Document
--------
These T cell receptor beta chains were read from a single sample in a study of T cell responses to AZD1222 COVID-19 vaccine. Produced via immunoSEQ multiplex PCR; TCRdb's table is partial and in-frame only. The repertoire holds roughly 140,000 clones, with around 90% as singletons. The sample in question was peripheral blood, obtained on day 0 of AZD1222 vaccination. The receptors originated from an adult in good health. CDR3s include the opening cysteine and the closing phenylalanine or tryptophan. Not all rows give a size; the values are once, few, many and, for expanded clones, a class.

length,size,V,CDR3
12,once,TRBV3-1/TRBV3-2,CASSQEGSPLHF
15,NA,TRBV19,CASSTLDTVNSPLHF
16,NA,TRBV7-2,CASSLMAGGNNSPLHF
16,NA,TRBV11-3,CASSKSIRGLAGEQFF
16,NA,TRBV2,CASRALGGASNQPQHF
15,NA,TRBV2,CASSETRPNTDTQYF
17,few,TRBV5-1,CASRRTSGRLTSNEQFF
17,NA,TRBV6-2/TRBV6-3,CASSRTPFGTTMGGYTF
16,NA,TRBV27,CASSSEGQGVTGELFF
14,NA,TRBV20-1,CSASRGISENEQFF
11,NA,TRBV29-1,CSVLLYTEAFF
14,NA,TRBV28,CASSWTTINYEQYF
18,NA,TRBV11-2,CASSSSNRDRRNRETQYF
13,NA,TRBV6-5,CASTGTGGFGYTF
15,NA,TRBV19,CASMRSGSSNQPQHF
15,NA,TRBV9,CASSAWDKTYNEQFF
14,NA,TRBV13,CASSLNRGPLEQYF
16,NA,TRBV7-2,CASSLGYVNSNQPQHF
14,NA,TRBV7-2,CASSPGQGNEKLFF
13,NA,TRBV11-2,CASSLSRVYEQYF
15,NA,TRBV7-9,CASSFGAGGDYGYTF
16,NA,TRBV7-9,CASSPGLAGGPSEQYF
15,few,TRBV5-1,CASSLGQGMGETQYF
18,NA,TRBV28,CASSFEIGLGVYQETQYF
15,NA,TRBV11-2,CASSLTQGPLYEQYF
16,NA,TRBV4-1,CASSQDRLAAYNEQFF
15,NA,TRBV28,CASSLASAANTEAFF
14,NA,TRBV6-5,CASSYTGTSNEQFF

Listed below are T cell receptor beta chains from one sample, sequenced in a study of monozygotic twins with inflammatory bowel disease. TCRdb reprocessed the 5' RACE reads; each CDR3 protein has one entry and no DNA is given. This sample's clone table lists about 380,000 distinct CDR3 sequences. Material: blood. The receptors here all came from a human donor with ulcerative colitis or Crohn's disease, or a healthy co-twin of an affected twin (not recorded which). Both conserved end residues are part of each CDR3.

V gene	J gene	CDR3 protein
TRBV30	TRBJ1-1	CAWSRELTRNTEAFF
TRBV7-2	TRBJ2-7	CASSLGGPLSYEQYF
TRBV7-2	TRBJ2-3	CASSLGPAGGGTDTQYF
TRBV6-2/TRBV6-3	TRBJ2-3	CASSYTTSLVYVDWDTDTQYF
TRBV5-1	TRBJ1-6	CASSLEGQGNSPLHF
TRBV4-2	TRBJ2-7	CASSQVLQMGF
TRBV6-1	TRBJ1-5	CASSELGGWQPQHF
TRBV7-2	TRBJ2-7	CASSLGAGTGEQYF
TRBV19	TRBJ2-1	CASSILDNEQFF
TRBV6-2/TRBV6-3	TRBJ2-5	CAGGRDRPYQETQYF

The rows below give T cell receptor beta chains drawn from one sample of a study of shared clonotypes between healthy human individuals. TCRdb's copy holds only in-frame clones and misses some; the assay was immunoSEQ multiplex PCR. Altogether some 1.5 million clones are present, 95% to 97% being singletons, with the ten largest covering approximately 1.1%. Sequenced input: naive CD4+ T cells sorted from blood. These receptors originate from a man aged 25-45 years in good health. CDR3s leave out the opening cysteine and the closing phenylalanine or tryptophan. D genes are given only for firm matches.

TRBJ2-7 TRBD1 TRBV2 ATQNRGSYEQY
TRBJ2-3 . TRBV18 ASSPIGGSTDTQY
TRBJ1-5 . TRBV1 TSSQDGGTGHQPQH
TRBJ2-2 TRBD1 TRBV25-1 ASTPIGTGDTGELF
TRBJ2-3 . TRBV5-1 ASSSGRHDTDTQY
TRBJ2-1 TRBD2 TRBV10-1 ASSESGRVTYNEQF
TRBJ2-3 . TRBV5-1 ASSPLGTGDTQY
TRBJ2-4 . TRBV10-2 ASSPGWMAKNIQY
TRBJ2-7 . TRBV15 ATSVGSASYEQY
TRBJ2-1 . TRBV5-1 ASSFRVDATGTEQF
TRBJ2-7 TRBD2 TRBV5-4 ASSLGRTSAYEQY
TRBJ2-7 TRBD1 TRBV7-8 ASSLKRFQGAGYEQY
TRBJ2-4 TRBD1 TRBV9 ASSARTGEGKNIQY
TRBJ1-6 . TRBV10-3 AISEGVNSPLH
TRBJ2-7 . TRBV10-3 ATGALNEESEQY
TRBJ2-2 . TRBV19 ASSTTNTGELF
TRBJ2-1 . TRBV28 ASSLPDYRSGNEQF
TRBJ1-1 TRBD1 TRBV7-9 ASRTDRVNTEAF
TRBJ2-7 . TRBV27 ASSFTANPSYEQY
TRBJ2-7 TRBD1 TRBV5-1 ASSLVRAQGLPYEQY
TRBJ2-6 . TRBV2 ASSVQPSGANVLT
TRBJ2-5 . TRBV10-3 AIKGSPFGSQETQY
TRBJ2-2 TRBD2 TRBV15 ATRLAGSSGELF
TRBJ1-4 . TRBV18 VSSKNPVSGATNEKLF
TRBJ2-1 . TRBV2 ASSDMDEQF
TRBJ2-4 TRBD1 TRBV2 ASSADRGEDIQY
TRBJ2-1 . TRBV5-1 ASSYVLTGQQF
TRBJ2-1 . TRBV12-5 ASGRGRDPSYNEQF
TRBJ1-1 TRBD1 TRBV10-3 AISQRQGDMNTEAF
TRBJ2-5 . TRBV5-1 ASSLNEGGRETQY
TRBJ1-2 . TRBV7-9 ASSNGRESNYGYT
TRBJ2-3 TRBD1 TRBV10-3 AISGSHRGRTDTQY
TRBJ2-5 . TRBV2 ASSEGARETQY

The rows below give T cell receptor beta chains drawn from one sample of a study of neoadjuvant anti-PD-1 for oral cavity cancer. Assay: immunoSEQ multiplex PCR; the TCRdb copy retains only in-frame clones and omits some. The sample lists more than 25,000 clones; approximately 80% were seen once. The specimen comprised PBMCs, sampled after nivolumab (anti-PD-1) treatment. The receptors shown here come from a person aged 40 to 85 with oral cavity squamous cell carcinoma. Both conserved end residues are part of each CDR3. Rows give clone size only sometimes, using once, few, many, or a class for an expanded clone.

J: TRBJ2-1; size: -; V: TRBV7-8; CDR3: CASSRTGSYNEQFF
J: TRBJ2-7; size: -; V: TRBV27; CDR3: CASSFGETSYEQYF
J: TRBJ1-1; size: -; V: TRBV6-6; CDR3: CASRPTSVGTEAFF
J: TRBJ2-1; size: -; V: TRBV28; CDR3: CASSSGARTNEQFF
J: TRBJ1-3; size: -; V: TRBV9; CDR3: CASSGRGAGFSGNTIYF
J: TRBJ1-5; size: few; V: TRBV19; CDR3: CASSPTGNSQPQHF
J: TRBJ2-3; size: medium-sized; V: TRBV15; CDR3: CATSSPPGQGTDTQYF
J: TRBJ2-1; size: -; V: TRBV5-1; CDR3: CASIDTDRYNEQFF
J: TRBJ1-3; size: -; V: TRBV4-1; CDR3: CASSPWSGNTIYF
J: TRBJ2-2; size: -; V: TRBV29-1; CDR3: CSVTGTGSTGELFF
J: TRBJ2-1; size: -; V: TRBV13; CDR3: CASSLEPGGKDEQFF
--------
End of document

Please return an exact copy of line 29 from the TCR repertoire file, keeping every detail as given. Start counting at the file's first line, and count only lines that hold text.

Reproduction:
15,NA,TRBV28,CASSLASAANTEAFF